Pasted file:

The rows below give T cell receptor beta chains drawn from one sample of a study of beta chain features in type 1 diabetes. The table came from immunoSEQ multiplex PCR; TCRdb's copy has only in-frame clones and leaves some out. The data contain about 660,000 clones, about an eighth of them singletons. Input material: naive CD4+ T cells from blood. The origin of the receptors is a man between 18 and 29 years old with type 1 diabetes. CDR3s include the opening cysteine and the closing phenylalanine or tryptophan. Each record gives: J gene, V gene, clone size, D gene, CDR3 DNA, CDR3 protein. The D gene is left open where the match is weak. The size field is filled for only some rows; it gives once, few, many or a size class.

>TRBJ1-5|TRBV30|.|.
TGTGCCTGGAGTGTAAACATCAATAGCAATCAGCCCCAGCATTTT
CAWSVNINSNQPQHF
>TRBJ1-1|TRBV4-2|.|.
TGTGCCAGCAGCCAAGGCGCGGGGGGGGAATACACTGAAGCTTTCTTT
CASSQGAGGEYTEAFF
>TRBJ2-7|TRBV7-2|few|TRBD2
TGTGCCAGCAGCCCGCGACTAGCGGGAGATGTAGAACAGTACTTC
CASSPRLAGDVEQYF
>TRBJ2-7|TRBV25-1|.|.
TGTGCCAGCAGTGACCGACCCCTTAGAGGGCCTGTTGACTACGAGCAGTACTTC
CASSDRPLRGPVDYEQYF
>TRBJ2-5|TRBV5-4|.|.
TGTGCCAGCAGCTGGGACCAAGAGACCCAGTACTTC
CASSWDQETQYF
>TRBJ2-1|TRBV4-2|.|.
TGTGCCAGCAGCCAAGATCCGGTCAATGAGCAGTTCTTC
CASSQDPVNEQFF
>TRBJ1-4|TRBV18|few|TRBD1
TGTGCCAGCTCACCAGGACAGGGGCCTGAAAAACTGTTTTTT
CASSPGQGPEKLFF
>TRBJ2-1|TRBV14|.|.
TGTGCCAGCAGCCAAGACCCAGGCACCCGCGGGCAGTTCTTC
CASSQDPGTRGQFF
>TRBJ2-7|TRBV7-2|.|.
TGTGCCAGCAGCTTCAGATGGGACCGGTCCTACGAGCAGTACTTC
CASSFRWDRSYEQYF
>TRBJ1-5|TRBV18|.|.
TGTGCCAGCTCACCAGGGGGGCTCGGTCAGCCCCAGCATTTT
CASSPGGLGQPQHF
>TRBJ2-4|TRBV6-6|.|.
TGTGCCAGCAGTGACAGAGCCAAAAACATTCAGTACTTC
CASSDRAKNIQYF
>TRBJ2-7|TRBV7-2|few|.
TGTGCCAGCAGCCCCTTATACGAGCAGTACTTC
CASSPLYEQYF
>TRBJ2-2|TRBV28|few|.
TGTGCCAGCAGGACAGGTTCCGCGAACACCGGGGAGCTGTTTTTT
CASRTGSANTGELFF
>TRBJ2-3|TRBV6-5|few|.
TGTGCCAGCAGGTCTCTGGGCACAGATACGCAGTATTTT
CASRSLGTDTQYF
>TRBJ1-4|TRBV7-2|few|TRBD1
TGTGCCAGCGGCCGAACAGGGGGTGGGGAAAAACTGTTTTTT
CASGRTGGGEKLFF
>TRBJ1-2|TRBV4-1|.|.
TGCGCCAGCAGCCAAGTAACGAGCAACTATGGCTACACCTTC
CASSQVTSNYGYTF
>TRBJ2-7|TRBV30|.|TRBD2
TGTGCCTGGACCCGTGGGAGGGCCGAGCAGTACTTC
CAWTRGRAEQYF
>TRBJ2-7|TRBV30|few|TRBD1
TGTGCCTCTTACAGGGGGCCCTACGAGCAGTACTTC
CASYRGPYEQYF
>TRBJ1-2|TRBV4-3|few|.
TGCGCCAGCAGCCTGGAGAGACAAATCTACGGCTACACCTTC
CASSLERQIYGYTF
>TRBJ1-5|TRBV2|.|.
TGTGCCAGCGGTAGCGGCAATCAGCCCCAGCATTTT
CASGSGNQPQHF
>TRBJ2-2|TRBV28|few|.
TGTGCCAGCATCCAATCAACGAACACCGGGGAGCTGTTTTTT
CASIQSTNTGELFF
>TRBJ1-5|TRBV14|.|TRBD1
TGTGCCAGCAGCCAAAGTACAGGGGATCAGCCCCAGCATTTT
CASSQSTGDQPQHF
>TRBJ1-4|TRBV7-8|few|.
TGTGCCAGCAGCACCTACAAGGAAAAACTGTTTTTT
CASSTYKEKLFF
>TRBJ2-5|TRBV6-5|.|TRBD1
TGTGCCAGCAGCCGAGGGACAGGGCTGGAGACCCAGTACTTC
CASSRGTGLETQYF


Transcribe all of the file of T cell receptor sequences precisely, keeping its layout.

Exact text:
The rows below give T cell receptor beta chains drawn from one sample of a study of beta chain features in type 1 diabetes. The table came from immunoSEQ multiplex PCR; TCRdb's copy has only in-frame clones and leaves some out. The data contain about 660,000 clones, about an eighth of them singletons. Input material: naive CD4+ T cells from blood. The origin of the receptors is a man between 18 and 29 years old with type 1 diabetes. CDR3s include the opening cysteine and the closing phenylalanine or tryptophan. Each record gives: J gene, V gene, clone size, D gene, CDR3 DNA, CDR3 protein. The D gene is left open where the match is weak. The size field is filled for only some rows; it gives once, few, many or a size class.

>TRBJ1-5|TRBV30|.|.
TGTGCCTGGAGTGTAAACATCAATAGCAATCAGCCCCAGCATTTT
CAWSVNINSNQPQHF
>TRBJ1-1|TRBV4-2|.|.
TGTGCCAGCAGCCAAGGCGCGGGGGGGGAATACACTGAAGCTTTCTTT
CASSQGAGGEYTEAFF
>TRBJ2-7|TRBV7-2|few|TRBD2
TGTGCCAGCAGCCCGCGACTAGCGGGAGATGTAGAACAGTACTTC
CASSPRLAGDVEQYF
>TRBJ2-7|TRBV25-1|.|.
TGTGCCAGCAGTGACCGACCCCTTAGAGGGCCTGTTGACTACGAGCAGTACTTC
CASSDRPLRGPVDYEQYF
>TRBJ2-5|TRBV5-4|.|.
TGTGCCAGCAGCTGGGACCAAGAGACCCAGTACTTC
CASSWDQETQYF
>TRBJ2-1|TRBV4-2|.|.
TGTGCCAGCAGCCAAGATCCGGTCAATGAGCAGTTCTTC
CASSQDPVNEQFF
>TRBJ1-4|TRBV18|few|TRBD1
TGTGCCAGCTCACCAGGACAGGGGCCTGAAAAACTGTTTTTT
CASSPGQGPEKLFF
>TRBJ2-1|TRBV14|.|.
TGTGCCAGCAGCCAAGACCCAGGCACCCGCGGGCAGTTCTTC
CASSQDPGTRGQFF
>TRBJ2-7|TRBV7-2|.|.
TGTGCCAGCAGCTTCAGATGGGACCGGTCCTACGAGCAGTACTTC
CASSFRWDRSYEQYF
>TRBJ1-5|TRBV18|.|.
TGTGCCAGCTCACCAGGGGGGCTCGGTCAGCCCCAGCATTTT
CASSPGGLGQPQHF
>TRBJ2-4|TRBV6-6|.|.
TGTGCCAGCAGTGACAGAGCCAAAAACATTCAGTACTTC
CASSDRAKNIQYF
>TRBJ2-7|TRBV7-2|few|.
TGTGCCAGCAGCCCCTTATACGAGCAGTACTTC
CASSPLYEQYF
>TRBJ2-2|TRBV28|few|.
TGTGCCAGCAGGACAGGTTCCGCGAACACCGGGGAGCTGTTTTTT
CASRTGSANTGELFF
>TRBJ2-3|TRBV6-5|few|.
TGTGCCAGCAGGTCTCTGGGCACAGATACGCAGTATTTT
CASRSLGTDTQYF
>TRBJ1-4|TRBV7-2|few|TRBD1
TGTGCCAGCGGCCGAACAGGGGGTGGGGAAAAACTGTTTTTT
CASGRTGGGEKLFF
>TRBJ1-2|TRBV4-1|.|.
TGCGCCAGCAGCCAAGTAACGAGCAACTATGGCTACACCTTC
CASSQVTSNYGYTF
>TRBJ2-7|TRBV30|.|TRBD2
TGTGCCTGGACCCGTGGGAGGGCCGAGCAGTACTTC
CAWTRGRAEQYF
>TRBJ2-7|TRBV30|few|TRBD1
TGTGCCTCTTACAGGGGGCCCTACGAGCAGTACTTC
CASYRGPYEQYF
>TRBJ1-2|TRBV4-3|few|.
TGCGCCAGCAGCCTGGAGAGACAAATCTACGGCTACACCTTC
CASSLERQIYGYTF
>TRBJ1-5|TRBV2|.|.
TGTGCCAGCGGTAGCGGCAATCAGCCCCAGCATTTT
CASGSGNQPQHF
>TRBJ2-2|TRBV28|few|.
TGTGCCAGCATCCAATCAACGAACACCGGGGAGCTGTTTTTT
CASIQSTNTGELFF
>TRBJ1-5|TRBV14|.|TRBD1
TGTGCCAGCAGCCAAAGTACAGGGGATCAGCCCCAGCATTTT
CASSQSTGDQPQHF
>TRBJ1-4|TRBV7-8|few|.
TGTGCCAGCAGCACCTACAAGGAAAAACTGTTTTTT
CASSTYKEKLFF
>TRBJ2-5|TRBV6-5|.|TRBD1
TGTGCCAGCAGCCGAGGGACAGGGCTGGAGACCCAGTACTTC
CASSRGTGLETQYF